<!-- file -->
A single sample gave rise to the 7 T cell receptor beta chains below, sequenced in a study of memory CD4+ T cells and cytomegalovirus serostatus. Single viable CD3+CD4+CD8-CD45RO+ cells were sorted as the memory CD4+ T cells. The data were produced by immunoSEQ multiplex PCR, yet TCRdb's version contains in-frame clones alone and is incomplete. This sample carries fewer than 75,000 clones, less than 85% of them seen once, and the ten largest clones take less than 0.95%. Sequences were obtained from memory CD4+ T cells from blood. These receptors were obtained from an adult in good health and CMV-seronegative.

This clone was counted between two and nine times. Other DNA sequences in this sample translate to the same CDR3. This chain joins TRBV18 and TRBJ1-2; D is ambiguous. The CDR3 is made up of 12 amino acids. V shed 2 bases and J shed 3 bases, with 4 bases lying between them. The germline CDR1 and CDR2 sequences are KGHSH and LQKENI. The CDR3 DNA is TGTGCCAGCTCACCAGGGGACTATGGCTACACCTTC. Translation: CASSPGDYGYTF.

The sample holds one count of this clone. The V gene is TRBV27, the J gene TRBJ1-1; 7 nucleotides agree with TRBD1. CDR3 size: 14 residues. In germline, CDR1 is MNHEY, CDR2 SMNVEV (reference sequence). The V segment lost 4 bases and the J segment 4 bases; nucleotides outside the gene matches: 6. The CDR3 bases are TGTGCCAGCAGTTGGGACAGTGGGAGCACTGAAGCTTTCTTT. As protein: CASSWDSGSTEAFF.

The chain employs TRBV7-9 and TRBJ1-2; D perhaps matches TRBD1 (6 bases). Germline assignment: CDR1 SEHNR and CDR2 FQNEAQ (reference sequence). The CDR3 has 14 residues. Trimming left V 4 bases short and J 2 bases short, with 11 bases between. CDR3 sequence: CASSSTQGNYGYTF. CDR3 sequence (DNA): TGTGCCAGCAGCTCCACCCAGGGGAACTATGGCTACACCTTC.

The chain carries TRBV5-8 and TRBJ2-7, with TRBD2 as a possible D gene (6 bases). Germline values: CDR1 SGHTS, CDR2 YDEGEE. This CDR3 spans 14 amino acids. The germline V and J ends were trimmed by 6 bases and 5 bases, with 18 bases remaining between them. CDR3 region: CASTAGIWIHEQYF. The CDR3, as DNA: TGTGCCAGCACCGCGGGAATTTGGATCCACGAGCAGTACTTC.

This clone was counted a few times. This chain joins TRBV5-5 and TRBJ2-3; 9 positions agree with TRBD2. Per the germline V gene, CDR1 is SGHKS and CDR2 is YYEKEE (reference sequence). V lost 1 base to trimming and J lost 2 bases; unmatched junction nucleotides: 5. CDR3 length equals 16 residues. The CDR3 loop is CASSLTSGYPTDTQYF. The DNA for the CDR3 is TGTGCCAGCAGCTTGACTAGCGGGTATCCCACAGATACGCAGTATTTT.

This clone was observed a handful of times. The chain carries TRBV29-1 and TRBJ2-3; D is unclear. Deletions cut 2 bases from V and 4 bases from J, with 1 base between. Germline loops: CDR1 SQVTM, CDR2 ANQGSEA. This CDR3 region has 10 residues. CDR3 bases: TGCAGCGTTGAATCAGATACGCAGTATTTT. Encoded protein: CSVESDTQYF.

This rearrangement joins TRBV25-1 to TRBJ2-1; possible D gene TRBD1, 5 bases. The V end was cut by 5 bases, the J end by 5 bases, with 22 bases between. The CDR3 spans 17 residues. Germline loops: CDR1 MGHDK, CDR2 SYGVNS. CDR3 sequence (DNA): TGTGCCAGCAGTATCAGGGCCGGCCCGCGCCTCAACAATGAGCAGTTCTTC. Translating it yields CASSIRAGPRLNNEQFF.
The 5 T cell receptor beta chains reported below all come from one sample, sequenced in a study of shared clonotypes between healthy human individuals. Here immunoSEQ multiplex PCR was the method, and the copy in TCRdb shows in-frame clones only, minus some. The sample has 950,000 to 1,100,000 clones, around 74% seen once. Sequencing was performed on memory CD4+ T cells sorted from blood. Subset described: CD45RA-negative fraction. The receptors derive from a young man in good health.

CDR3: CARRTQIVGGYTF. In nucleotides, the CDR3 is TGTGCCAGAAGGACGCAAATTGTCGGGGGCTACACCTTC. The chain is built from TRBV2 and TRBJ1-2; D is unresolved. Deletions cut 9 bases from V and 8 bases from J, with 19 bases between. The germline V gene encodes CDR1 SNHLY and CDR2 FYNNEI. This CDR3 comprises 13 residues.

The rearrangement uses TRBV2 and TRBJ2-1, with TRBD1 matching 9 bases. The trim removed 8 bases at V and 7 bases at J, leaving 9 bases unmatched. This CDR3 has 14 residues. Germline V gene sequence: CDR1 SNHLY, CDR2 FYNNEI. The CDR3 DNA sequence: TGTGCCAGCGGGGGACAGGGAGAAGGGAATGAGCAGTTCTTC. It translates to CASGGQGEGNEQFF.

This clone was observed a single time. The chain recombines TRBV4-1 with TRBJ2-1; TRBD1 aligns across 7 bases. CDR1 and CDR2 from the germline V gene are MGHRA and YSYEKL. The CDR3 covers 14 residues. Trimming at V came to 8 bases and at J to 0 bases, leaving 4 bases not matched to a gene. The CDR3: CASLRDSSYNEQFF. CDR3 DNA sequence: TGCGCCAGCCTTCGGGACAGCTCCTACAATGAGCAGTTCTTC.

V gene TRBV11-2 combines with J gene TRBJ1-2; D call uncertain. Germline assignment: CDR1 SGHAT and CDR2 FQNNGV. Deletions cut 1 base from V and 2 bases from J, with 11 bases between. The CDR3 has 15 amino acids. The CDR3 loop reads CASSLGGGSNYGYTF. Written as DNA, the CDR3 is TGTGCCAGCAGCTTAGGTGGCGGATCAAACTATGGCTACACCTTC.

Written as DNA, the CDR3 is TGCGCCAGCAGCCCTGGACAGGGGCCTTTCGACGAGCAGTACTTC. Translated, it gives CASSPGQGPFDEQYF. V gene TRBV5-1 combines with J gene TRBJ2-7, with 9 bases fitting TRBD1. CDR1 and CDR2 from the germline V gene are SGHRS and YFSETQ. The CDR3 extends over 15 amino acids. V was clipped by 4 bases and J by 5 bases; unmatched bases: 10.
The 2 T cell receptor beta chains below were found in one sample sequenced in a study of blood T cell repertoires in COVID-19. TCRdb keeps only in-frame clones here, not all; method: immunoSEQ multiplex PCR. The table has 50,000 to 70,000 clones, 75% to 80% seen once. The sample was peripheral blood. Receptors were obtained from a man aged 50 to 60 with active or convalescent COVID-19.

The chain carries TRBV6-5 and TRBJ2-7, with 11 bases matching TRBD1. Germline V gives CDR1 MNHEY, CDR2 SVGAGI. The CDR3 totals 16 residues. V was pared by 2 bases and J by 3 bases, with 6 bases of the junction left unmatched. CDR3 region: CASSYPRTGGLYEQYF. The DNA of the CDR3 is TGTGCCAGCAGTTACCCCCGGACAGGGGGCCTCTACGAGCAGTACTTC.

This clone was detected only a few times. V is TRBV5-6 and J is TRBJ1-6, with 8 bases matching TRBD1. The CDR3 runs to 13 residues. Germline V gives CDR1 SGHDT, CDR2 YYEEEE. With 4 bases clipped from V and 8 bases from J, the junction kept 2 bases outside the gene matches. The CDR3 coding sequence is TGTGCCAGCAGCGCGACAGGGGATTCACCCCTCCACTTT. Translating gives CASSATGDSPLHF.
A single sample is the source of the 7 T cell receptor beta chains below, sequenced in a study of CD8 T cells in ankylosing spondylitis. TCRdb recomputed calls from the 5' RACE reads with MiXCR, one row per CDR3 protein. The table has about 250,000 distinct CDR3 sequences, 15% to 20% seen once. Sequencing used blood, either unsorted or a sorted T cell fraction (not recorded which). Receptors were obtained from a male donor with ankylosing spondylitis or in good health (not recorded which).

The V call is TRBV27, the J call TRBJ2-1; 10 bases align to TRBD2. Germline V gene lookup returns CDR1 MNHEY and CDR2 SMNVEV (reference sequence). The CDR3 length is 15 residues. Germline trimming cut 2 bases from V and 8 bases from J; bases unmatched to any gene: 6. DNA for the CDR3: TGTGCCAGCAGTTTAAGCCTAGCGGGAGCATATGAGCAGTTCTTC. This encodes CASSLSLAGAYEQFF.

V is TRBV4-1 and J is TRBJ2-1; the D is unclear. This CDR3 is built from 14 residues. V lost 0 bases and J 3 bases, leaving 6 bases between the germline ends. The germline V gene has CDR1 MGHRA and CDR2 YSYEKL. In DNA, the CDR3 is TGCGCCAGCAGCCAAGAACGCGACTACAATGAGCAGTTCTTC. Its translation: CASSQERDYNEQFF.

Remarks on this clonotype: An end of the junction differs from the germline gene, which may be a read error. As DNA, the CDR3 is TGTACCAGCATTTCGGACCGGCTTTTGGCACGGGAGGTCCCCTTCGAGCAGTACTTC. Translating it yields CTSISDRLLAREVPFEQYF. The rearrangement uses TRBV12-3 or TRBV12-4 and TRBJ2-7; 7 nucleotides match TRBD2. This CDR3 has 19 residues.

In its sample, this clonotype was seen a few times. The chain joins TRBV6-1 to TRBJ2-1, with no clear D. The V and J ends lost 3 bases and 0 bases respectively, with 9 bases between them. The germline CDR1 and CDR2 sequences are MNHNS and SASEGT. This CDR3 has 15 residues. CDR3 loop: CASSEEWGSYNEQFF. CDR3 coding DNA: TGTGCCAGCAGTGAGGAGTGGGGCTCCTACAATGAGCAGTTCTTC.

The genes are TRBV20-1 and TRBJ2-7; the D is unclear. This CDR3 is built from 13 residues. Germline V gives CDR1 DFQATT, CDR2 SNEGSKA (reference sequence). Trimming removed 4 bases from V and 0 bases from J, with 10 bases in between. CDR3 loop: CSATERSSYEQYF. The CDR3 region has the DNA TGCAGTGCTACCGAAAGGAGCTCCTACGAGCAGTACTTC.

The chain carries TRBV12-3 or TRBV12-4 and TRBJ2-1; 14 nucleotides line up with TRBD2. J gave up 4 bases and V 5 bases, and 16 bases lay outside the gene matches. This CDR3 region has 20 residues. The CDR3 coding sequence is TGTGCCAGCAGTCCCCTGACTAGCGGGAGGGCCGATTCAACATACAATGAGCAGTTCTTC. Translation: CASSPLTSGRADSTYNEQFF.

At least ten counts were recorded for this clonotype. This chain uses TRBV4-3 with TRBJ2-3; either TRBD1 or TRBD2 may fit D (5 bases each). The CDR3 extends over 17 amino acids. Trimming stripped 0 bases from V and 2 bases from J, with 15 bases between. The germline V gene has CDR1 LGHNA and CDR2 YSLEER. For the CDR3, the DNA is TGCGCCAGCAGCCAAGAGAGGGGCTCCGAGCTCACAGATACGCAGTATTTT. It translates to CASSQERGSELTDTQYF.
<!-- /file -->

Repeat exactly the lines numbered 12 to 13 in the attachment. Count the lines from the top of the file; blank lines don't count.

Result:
This clone was observed a single time. The chain recombines TRBV4-1 with TRBJ2-1; TRBD1 aligns across 7 bases. CDR1 and CDR2 from the germline V gene are MGHRA and YSYEKL. The CDR3 covers 14 residues. Trimming at V came to 8 bases and at J to 0 bases, leaving 4 bases not matched to a gene. The CDR3: CASLRDSSYNEQFF. CDR3 DNA sequence: TGCGCCAGCCTTCGGGACAGCTCCTACAATGAGCAGTTCTTC.

V gene TRBV11-2 combines with J gene TRBJ1-2; D call uncertain. Germline assignment: CDR1 SGHAT and CDR2 FQNNGV. Deletions cut 1 base from V and 2 bases from J, with 11 bases between. The CDR3 has 15 amino acids. The CDR3 loop reads CASSLGGGSNYGYTF. Written as DNA, the CDR3 is TGTGCCAGCAGCTTAGGTGGCGGATCAAACTATGGCTACACCTTC.